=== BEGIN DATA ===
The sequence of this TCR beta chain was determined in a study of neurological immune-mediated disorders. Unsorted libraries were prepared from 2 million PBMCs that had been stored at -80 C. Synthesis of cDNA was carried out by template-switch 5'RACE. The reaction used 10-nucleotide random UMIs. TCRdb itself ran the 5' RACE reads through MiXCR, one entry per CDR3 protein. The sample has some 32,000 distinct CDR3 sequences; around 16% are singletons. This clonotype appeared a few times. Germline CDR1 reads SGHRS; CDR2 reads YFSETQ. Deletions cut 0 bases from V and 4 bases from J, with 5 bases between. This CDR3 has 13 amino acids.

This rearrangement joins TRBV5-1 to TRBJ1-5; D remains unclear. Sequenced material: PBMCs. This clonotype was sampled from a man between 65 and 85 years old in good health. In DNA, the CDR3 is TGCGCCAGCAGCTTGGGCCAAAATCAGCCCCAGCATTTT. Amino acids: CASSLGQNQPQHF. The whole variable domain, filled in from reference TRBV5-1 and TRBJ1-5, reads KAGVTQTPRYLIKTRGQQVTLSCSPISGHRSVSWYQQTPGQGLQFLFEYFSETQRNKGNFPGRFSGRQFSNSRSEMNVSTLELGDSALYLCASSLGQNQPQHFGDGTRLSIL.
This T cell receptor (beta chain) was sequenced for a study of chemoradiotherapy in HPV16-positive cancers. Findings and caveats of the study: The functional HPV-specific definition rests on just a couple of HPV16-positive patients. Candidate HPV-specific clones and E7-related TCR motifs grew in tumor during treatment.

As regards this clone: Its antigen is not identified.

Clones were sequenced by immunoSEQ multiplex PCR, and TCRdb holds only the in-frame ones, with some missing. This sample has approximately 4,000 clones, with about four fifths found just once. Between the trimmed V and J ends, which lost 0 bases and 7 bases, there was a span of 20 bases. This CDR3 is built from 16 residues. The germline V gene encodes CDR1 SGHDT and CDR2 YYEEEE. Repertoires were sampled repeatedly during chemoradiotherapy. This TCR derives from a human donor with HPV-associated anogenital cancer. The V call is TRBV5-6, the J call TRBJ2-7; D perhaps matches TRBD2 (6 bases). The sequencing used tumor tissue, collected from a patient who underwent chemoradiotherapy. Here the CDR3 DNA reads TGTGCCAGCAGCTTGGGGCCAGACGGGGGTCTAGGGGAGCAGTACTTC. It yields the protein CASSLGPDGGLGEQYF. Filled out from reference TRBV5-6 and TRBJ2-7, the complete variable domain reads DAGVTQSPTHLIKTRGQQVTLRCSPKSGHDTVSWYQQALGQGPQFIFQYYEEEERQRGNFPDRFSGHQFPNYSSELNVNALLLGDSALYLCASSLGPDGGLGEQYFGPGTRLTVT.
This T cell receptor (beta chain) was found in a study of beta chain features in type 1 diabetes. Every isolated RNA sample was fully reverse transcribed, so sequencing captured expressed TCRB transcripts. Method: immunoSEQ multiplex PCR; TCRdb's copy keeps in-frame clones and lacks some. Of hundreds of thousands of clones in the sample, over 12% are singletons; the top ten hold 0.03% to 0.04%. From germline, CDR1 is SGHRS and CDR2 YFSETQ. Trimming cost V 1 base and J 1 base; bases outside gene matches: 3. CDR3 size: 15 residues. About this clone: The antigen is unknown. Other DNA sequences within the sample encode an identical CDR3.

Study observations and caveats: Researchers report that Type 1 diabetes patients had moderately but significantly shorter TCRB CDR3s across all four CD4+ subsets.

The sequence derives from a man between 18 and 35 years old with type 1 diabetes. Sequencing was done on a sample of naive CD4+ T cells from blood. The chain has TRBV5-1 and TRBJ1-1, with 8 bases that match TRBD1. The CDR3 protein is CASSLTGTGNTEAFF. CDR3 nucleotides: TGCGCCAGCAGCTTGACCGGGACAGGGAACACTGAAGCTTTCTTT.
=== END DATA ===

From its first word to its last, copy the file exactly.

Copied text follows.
The sequence of this TCR beta chain was determined in a study of neurological immune-mediated disorders. Unsorted libraries were prepared from 2 million PBMCs that had been stored at -80 C. Synthesis of cDNA was carried out by template-switch 5'RACE. The reaction used 10-nucleotide random UMIs. TCRdb itself ran the 5' RACE reads through MiXCR, one entry per CDR3 protein. The sample has some 32,000 distinct CDR3 sequences; around 16% are singletons. This clonotype appeared a few times. Germline CDR1 reads SGHRS; CDR2 reads YFSETQ. Deletions cut 0 bases from V and 4 bases from J, with 5 bases between. This CDR3 has 13 amino acids.

This rearrangement joins TRBV5-1 to TRBJ1-5; D remains unclear. Sequenced material: PBMCs. This clonotype was sampled from a man between 65 and 85 years old in good health. In DNA, the CDR3 is TGCGCCAGCAGCTTGGGCCAAAATCAGCCCCAGCATTTT. Amino acids: CASSLGQNQPQHF. The whole variable domain, filled in from reference TRBV5-1 and TRBJ1-5, reads KAGVTQTPRYLIKTRGQQVTLSCSPISGHRSVSWYQQTPGQGLQFLFEYFSETQRNKGNFPGRFSGRQFSNSRSEMNVSTLELGDSALYLCASSLGQNQPQHFGDGTRLSIL.
This T cell receptor (beta chain) was sequenced for a study of chemoradiotherapy in HPV16-positive cancers. Findings and caveats of the study: The functional HPV-specific definition rests on just a couple of HPV16-positive patients. Candidate HPV-specific clones and E7-related TCR motifs grew in tumor during treatment.

As regards this clone: Its antigen is not identified.

Clones were sequenced by immunoSEQ multiplex PCR, and TCRdb holds only the in-frame ones, with some missing. This sample has approximately 4,000 clones, with about four fifths found just once. Between the trimmed V and J ends, which lost 0 bases and 7 bases, there was a span of 20 bases. This CDR3 is built from 16 residues. The germline V gene encodes CDR1 SGHDT and CDR2 YYEEEE. Repertoires were sampled repeatedly during chemoradiotherapy. This TCR derives from a human donor with HPV-associated anogenital cancer. The V call is TRBV5-6, the J call TRBJ2-7; D perhaps matches TRBD2 (6 bases). The sequencing used tumor tissue, collected from a patient who underwent chemoradiotherapy. Here the CDR3 DNA reads TGTGCCAGCAGCTTGGGGCCAGACGGGGGTCTAGGGGAGCAGTACTTC. It yields the protein CASSLGPDGGLGEQYF. Filled out from reference TRBV5-6 and TRBJ2-7, the complete variable domain reads DAGVTQSPTHLIKTRGQQVTLRCSPKSGHDTVSWYQQALGQGPQFIFQYYEEEERQRGNFPDRFSGHQFPNYSSELNVNALLLGDSALYLCASSLGPDGGLGEQYFGPGTRLTVT.
This T cell receptor (beta chain) was found in a study of beta chain features in type 1 diabetes. Every isolated RNA sample was fully reverse transcribed, so sequencing captured expressed TCRB transcripts. Method: immunoSEQ multiplex PCR; TCRdb's copy keeps in-frame clones and lacks some. Of hundreds of thousands of clones in the sample, over 12% are singletons; the top ten hold 0.03% to 0.04%. From germline, CDR1 is SGHRS and CDR2 YFSETQ. Trimming cost V 1 base and J 1 base; bases outside gene matches: 3. CDR3 size: 15 residues. About this clone: The antigen is unknown. Other DNA sequences within the sample encode an identical CDR3.

Study observations and caveats: Researchers report that Type 1 diabetes patients had moderately but significantly shorter TCRB CDR3s across all four CD4+ subsets.

The sequence derives from a man between 18 and 35 years old with type 1 diabetes. Sequencing was done on a sample of naive CD4+ T cells from blood. The chain has TRBV5-1 and TRBJ1-1, with 8 bases that match TRBD1. The CDR3 protein is CASSLTGTGNTEAFF. CDR3 nucleotides: TGCGCCAGCAGCTTGACCGGGACAGGGAACACTGAAGCTTTCTTT.